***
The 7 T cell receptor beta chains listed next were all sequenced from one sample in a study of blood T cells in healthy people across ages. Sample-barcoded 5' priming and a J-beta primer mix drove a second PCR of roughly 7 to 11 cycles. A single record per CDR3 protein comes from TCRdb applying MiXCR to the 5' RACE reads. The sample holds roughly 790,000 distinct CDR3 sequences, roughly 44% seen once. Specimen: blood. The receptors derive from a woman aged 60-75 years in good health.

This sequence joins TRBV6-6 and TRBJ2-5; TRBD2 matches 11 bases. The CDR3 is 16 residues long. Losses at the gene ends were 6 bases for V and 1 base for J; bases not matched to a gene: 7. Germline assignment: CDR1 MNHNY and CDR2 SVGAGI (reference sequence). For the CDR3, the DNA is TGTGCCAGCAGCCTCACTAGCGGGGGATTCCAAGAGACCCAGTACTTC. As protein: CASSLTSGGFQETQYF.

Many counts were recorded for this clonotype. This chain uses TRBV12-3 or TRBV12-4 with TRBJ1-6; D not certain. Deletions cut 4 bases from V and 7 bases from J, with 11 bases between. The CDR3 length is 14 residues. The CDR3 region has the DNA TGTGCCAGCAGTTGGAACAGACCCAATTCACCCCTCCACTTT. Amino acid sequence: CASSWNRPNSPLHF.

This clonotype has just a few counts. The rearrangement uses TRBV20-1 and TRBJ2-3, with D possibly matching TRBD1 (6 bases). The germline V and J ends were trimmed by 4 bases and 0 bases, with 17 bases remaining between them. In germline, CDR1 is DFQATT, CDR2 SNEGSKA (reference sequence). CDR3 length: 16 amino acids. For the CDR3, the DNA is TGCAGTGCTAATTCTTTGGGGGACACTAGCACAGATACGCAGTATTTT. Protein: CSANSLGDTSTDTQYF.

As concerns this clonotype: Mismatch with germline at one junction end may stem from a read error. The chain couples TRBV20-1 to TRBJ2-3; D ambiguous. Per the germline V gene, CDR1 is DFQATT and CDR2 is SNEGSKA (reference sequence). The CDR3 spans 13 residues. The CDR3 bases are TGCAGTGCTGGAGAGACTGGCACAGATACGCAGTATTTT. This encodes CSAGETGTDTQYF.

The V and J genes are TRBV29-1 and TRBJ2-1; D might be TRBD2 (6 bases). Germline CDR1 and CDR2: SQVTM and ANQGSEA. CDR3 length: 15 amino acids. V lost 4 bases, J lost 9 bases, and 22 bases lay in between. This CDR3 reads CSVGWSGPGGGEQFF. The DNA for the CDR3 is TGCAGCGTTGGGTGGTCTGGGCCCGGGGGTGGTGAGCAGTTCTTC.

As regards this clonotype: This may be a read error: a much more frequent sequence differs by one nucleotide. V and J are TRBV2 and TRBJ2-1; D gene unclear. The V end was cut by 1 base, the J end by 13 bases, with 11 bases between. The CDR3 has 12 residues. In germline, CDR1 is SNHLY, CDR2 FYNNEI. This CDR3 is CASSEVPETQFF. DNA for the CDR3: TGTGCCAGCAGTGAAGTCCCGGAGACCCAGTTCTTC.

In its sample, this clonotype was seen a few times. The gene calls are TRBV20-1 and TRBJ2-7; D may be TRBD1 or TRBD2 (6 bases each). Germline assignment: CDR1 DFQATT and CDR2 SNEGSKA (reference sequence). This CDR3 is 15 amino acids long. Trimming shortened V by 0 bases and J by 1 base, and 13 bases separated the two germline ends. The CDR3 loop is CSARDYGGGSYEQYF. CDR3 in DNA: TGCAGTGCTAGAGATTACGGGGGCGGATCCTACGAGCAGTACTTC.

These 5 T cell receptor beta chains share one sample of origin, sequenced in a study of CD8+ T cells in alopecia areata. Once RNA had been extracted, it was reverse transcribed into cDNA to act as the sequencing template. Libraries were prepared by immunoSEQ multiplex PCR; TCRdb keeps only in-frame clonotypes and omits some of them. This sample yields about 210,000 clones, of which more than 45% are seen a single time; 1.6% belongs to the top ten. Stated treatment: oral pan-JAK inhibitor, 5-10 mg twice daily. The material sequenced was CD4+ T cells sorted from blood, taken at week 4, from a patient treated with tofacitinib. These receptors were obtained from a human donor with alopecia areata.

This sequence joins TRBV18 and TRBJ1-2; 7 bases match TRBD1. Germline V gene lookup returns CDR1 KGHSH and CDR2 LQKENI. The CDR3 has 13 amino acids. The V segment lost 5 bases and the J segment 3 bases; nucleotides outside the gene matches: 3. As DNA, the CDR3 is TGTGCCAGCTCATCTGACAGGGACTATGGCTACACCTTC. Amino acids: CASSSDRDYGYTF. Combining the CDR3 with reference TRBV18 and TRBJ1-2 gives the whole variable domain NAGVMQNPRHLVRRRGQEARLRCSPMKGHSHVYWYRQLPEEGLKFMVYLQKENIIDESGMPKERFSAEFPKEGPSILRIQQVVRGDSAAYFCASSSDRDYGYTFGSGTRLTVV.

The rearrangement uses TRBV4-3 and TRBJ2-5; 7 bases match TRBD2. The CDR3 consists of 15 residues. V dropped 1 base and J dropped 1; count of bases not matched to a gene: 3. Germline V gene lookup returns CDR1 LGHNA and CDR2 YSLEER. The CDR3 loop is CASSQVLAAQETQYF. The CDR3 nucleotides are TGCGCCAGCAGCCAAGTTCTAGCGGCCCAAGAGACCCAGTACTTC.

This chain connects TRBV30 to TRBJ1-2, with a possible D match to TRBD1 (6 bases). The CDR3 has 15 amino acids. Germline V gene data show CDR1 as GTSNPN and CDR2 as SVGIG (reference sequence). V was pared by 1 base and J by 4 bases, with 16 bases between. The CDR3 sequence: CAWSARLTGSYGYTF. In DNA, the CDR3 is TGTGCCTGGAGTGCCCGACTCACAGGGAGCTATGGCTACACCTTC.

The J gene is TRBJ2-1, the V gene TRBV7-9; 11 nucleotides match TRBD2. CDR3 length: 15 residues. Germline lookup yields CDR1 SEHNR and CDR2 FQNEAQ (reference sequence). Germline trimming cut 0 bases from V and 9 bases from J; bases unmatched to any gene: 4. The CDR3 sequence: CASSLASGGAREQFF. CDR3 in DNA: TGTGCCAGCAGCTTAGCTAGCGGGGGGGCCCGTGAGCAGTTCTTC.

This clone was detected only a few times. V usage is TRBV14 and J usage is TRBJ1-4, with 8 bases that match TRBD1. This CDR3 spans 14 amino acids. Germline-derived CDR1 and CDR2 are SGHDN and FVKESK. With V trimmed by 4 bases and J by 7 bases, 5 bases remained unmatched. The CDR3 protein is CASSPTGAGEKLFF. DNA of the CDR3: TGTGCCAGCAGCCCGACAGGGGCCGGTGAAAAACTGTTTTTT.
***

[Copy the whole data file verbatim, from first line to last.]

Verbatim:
The 7 T cell receptor beta chains listed next were all sequenced from one sample in a study of blood T cells in healthy people across ages. Sample-barcoded 5' priming and a J-beta primer mix drove a second PCR of roughly 7 to 11 cycles. A single record per CDR3 protein comes from TCRdb applying MiXCR to the 5' RACE reads. The sample holds roughly 790,000 distinct CDR3 sequences, roughly 44% seen once. Specimen: blood. The receptors derive from a woman aged 60-75 years in good health.

This sequence joins TRBV6-6 and TRBJ2-5; TRBD2 matches 11 bases. The CDR3 is 16 residues long. Losses at the gene ends were 6 bases for V and 1 base for J; bases not matched to a gene: 7. Germline assignment: CDR1 MNHNY and CDR2 SVGAGI (reference sequence). For the CDR3, the DNA is TGTGCCAGCAGCCTCACTAGCGGGGGATTCCAAGAGACCCAGTACTTC. As protein: CASSLTSGGFQETQYF.

Many counts were recorded for this clonotype. This chain uses TRBV12-3 or TRBV12-4 with TRBJ1-6; D not certain. Deletions cut 4 bases from V and 7 bases from J, with 11 bases between. The CDR3 length is 14 residues. The CDR3 region has the DNA TGTGCCAGCAGTTGGAACAGACCCAATTCACCCCTCCACTTT. Amino acid sequence: CASSWNRPNSPLHF.

This clonotype has just a few counts. The rearrangement uses TRBV20-1 and TRBJ2-3, with D possibly matching TRBD1 (6 bases). The germline V and J ends were trimmed by 4 bases and 0 bases, with 17 bases remaining between them. In germline, CDR1 is DFQATT, CDR2 SNEGSKA (reference sequence). CDR3 length: 16 amino acids. For the CDR3, the DNA is TGCAGTGCTAATTCTTTGGGGGACACTAGCACAGATACGCAGTATTTT. Protein: CSANSLGDTSTDTQYF.

As concerns this clonotype: Mismatch with germline at one junction end may stem from a read error. The chain couples TRBV20-1 to TRBJ2-3; D ambiguous. Per the germline V gene, CDR1 is DFQATT and CDR2 is SNEGSKA (reference sequence). The CDR3 spans 13 residues. The CDR3 bases are TGCAGTGCTGGAGAGACTGGCACAGATACGCAGTATTTT. This encodes CSAGETGTDTQYF.

The V and J genes are TRBV29-1 and TRBJ2-1; D might be TRBD2 (6 bases). Germline CDR1 and CDR2: SQVTM and ANQGSEA. CDR3 length: 15 amino acids. V lost 4 bases, J lost 9 bases, and 22 bases lay in between. This CDR3 reads CSVGWSGPGGGEQFF. The DNA for the CDR3 is TGCAGCGTTGGGTGGTCTGGGCCCGGGGGTGGTGAGCAGTTCTTC.

As regards this clonotype: This may be a read error: a much more frequent sequence differs by one nucleotide. V and J are TRBV2 and TRBJ2-1; D gene unclear. The V end was cut by 1 base, the J end by 13 bases, with 11 bases between. The CDR3 has 12 residues. In germline, CDR1 is SNHLY, CDR2 FYNNEI. This CDR3 is CASSEVPETQFF. DNA for the CDR3: TGTGCCAGCAGTGAAGTCCCGGAGACCCAGTTCTTC.

In its sample, this clonotype was seen a few times. The gene calls are TRBV20-1 and TRBJ2-7; D may be TRBD1 or TRBD2 (6 bases each). Germline assignment: CDR1 DFQATT and CDR2 SNEGSKA (reference sequence). This CDR3 is 15 amino acids long. Trimming shortened V by 0 bases and J by 1 base, and 13 bases separated the two germline ends. The CDR3 loop is CSARDYGGGSYEQYF. CDR3 in DNA: TGCAGTGCTAGAGATTACGGGGGCGGATCCTACGAGCAGTACTTC.

These 5 T cell receptor beta chains share one sample of origin, sequenced in a study of CD8+ T cells in alopecia areata. Once RNA had been extracted, it was reverse transcribed into cDNA to act as the sequencing template. Libraries were prepared by immunoSEQ multiplex PCR; TCRdb keeps only in-frame clonotypes and omits some of them. This sample yields about 210,000 clones, of which more than 45% are seen a single time; 1.6% belongs to the top ten. Stated treatment: oral pan-JAK inhibitor, 5-10 mg twice daily. The material sequenced was CD4+ T cells sorted from blood, taken at week 4, from a patient treated with tofacitinib. These receptors were obtained from a human donor with alopecia areata.

This sequence joins TRBV18 and TRBJ1-2; 7 bases match TRBD1. Germline V gene lookup returns CDR1 KGHSH and CDR2 LQKENI. The CDR3 has 13 amino acids. The V segment lost 5 bases and the J segment 3 bases; nucleotides outside the gene matches: 3. As DNA, the CDR3 is TGTGCCAGCTCATCTGACAGGGACTATGGCTACACCTTC. Amino acids: CASSSDRDYGYTF. Combining the CDR3 with reference TRBV18 and TRBJ1-2 gives the whole variable domain NAGVMQNPRHLVRRRGQEARLRCSPMKGHSHVYWYRQLPEEGLKFMVYLQKENIIDESGMPKERFSAEFPKEGPSILRIQQVVRGDSAAYFCASSSDRDYGYTFGSGTRLTVV.

The rearrangement uses TRBV4-3 and TRBJ2-5; 7 bases match TRBD2. The CDR3 consists of 15 residues. V dropped 1 base and J dropped 1; count of bases not matched to a gene: 3. Germline V gene lookup returns CDR1 LGHNA and CDR2 YSLEER. The CDR3 loop is CASSQVLAAQETQYF. The CDR3 nucleotides are TGCGCCAGCAGCCAAGTTCTAGCGGCCCAAGAGACCCAGTACTTC.

This chain connects TRBV30 to TRBJ1-2, with a possible D match to TRBD1 (6 bases). The CDR3 has 15 amino acids. Germline V gene data show CDR1 as GTSNPN and CDR2 as SVGIG (reference sequence). V was pared by 1 base and J by 4 bases, with 16 bases between. The CDR3 sequence: CAWSARLTGSYGYTF. In DNA, the CDR3 is TGTGCCTGGAGTGCCCGACTCACAGGGAGCTATGGCTACACCTTC.

The J gene is TRBJ2-1, the V gene TRBV7-9; 11 nucleotides match TRBD2. CDR3 length: 15 residues. Germline lookup yields CDR1 SEHNR and CDR2 FQNEAQ (reference sequence). Germline trimming cut 0 bases from V and 9 bases from J; bases unmatched to any gene: 4. The CDR3 sequence: CASSLASGGAREQFF. CDR3 in DNA: TGTGCCAGCAGCTTAGCTAGCGGGGGGGCCCGTGAGCAGTTCTTC.

This clone was detected only a few times. V usage is TRBV14 and J usage is TRBJ1-4, with 8 bases that match TRBD1. This CDR3 spans 14 amino acids. Germline-derived CDR1 and CDR2 are SGHDN and FVKESK. With V trimmed by 4 bases and J by 7 bases, 5 bases remained unmatched. The CDR3 protein is CASSPTGAGEKLFF. DNA of the CDR3: TGTGCCAGCAGCCCGACAGGGGCCGGTGAAAAACTGTTTTTT.